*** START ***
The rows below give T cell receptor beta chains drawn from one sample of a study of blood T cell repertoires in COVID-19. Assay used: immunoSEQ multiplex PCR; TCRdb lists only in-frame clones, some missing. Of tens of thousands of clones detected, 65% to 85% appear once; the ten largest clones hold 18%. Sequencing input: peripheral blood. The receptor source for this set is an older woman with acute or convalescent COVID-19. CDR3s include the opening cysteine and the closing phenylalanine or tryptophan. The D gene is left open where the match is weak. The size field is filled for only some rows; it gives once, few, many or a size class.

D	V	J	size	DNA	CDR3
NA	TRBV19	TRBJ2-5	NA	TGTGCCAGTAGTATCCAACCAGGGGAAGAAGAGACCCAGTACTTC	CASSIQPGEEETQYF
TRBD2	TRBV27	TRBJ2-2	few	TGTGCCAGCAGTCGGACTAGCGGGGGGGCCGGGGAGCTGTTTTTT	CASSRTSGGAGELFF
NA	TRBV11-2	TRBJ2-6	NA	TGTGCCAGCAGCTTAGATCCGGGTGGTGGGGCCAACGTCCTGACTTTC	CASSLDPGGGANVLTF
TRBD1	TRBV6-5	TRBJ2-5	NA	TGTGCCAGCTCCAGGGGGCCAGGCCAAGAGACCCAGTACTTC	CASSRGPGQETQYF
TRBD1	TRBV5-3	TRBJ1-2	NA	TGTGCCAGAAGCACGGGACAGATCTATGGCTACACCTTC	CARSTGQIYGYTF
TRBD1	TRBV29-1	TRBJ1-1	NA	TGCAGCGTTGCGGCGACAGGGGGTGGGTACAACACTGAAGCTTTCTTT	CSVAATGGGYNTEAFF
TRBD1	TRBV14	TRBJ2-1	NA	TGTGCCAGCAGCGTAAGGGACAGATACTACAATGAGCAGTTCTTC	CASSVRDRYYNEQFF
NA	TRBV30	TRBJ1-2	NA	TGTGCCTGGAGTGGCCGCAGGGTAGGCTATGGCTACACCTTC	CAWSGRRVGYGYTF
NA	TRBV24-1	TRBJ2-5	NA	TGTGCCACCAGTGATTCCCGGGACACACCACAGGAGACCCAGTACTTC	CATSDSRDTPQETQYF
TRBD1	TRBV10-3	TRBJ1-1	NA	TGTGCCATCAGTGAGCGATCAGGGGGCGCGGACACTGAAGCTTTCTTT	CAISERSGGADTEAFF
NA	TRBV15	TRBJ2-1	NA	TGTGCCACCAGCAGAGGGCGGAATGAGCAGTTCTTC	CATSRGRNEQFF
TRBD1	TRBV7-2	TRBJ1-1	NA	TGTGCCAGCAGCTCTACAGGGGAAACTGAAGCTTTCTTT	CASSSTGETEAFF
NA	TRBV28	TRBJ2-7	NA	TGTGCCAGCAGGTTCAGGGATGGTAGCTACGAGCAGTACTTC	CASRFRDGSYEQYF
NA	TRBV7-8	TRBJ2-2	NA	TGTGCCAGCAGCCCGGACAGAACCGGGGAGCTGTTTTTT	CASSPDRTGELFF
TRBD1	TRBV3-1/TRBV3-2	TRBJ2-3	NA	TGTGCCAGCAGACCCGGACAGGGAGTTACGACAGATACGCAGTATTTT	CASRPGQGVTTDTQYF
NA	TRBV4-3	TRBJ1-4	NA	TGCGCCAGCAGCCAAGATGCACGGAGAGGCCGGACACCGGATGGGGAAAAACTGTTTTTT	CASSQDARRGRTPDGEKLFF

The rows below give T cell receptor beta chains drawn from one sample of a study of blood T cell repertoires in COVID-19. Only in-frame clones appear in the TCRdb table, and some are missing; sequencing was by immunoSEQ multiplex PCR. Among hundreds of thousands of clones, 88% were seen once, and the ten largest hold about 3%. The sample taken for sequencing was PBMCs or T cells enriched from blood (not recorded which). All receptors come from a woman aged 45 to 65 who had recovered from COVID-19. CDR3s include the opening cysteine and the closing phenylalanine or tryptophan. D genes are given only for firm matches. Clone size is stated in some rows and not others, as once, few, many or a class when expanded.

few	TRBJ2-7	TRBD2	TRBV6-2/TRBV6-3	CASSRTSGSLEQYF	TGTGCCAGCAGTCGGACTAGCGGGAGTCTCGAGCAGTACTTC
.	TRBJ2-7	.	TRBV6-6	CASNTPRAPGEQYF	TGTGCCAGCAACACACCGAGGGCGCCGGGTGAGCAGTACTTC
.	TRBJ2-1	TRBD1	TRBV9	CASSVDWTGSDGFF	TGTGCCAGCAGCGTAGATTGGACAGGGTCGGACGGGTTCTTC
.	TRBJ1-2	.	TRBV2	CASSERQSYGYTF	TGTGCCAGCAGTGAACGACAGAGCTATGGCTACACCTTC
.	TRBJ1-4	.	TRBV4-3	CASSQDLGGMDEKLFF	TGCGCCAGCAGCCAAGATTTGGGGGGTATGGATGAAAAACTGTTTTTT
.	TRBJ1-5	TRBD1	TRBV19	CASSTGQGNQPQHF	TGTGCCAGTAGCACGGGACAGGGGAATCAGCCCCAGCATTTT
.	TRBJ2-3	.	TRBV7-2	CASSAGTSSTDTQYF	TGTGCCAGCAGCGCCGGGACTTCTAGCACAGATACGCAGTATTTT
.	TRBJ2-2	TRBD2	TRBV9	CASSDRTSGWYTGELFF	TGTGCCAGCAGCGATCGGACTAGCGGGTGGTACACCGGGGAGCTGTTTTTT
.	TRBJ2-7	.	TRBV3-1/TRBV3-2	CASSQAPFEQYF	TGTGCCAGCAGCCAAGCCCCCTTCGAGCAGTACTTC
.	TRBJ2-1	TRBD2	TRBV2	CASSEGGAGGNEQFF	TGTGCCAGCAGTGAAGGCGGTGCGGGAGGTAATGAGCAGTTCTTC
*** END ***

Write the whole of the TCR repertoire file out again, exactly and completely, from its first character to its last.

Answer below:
The rows below give T cell receptor beta chains drawn from one sample of a study of blood T cell repertoires in COVID-19. Assay used: immunoSEQ multiplex PCR; TCRdb lists only in-frame clones, some missing. Of tens of thousands of clones detected, 65% to 85% appear once; the ten largest clones hold 18%. Sequencing input: peripheral blood. The receptor source for this set is an older woman with acute or convalescent COVID-19. CDR3s include the opening cysteine and the closing phenylalanine or tryptophan. The D gene is left open where the match is weak. The size field is filled for only some rows; it gives once, few, many or a size class.

D	V	J	size	DNA	CDR3
NA	TRBV19	TRBJ2-5	NA	TGTGCCAGTAGTATCCAACCAGGGGAAGAAGAGACCCAGTACTTC	CASSIQPGEEETQYF
TRBD2	TRBV27	TRBJ2-2	few	TGTGCCAGCAGTCGGACTAGCGGGGGGGCCGGGGAGCTGTTTTTT	CASSRTSGGAGELFF
NA	TRBV11-2	TRBJ2-6	NA	TGTGCCAGCAGCTTAGATCCGGGTGGTGGGGCCAACGTCCTGACTTTC	CASSLDPGGGANVLTF
TRBD1	TRBV6-5	TRBJ2-5	NA	TGTGCCAGCTCCAGGGGGCCAGGCCAAGAGACCCAGTACTTC	CASSRGPGQETQYF
TRBD1	TRBV5-3	TRBJ1-2	NA	TGTGCCAGAAGCACGGGACAGATCTATGGCTACACCTTC	CARSTGQIYGYTF
TRBD1	TRBV29-1	TRBJ1-1	NA	TGCAGCGTTGCGGCGACAGGGGGTGGGTACAACACTGAAGCTTTCTTT	CSVAATGGGYNTEAFF
TRBD1	TRBV14	TRBJ2-1	NA	TGTGCCAGCAGCGTAAGGGACAGATACTACAATGAGCAGTTCTTC	CASSVRDRYYNEQFF
NA	TRBV30	TRBJ1-2	NA	TGTGCCTGGAGTGGCCGCAGGGTAGGCTATGGCTACACCTTC	CAWSGRRVGYGYTF
NA	TRBV24-1	TRBJ2-5	NA	TGTGCCACCAGTGATTCCCGGGACACACCACAGGAGACCCAGTACTTC	CATSDSRDTPQETQYF
TRBD1	TRBV10-3	TRBJ1-1	NA	TGTGCCATCAGTGAGCGATCAGGGGGCGCGGACACTGAAGCTTTCTTT	CAISERSGGADTEAFF
NA	TRBV15	TRBJ2-1	NA	TGTGCCACCAGCAGAGGGCGGAATGAGCAGTTCTTC	CATSRGRNEQFF
TRBD1	TRBV7-2	TRBJ1-1	NA	TGTGCCAGCAGCTCTACAGGGGAAACTGAAGCTTTCTTT	CASSSTGETEAFF
NA	TRBV28	TRBJ2-7	NA	TGTGCCAGCAGGTTCAGGGATGGTAGCTACGAGCAGTACTTC	CASRFRDGSYEQYF
NA	TRBV7-8	TRBJ2-2	NA	TGTGCCAGCAGCCCGGACAGAACCGGGGAGCTGTTTTTT	CASSPDRTGELFF
TRBD1	TRBV3-1/TRBV3-2	TRBJ2-3	NA	TGTGCCAGCAGACCCGGACAGGGAGTTACGACAGATACGCAGTATTTT	CASRPGQGVTTDTQYF
NA	TRBV4-3	TRBJ1-4	NA	TGCGCCAGCAGCCAAGATGCACGGAGAGGCCGGACACCGGATGGGGAAAAACTGTTTTTT	CASSQDARRGRTPDGEKLFF

The rows below give T cell receptor beta chains drawn from one sample of a study of blood T cell repertoires in COVID-19. Only in-frame clones appear in the TCRdb table, and some are missing; sequencing was by immunoSEQ multiplex PCR. Among hundreds of thousands of clones, 88% were seen once, and the ten largest hold about 3%. The sample taken for sequencing was PBMCs or T cells enriched from blood (not recorded which). All receptors come from a woman aged 45 to 65 who had recovered from COVID-19. CDR3s include the opening cysteine and the closing phenylalanine or tryptophan. D genes are given only for firm matches. Clone size is stated in some rows and not others, as once, few, many or a class when expanded.

few	TRBJ2-7	TRBD2	TRBV6-2/TRBV6-3	CASSRTSGSLEQYF	TGTGCCAGCAGTCGGACTAGCGGGAGTCTCGAGCAGTACTTC
.	TRBJ2-7	.	TRBV6-6	CASNTPRAPGEQYF	TGTGCCAGCAACACACCGAGGGCGCCGGGTGAGCAGTACTTC
.	TRBJ2-1	TRBD1	TRBV9	CASSVDWTGSDGFF	TGTGCCAGCAGCGTAGATTGGACAGGGTCGGACGGGTTCTTC
.	TRBJ1-2	.	TRBV2	CASSERQSYGYTF	TGTGCCAGCAGTGAACGACAGAGCTATGGCTACACCTTC
.	TRBJ1-4	.	TRBV4-3	CASSQDLGGMDEKLFF	TGCGCCAGCAGCCAAGATTTGGGGGGTATGGATGAAAAACTGTTTTTT
.	TRBJ1-5	TRBD1	TRBV19	CASSTGQGNQPQHF	TGTGCCAGTAGCACGGGACAGGGGAATCAGCCCCAGCATTTT
.	TRBJ2-3	.	TRBV7-2	CASSAGTSSTDTQYF	TGTGCCAGCAGCGCCGGGACTTCTAGCACAGATACGCAGTATTTT
.	TRBJ2-2	TRBD2	TRBV9	CASSDRTSGWYTGELFF	TGTGCCAGCAGCGATCGGACTAGCGGGTGGTACACCGGGGAGCTGTTTTTT
.	TRBJ2-7	.	TRBV3-1/TRBV3-2	CASSQAPFEQYF	TGTGCCAGCAGCCAAGCCCCCTTCGAGCAGTACTTC
.	TRBJ2-1	TRBD2	TRBV2	CASSEGGAGGNEQFF	TGTGCCAGCAGTGAAGGCGGTGCGGGAGGTAATGAGCAGTTCTTC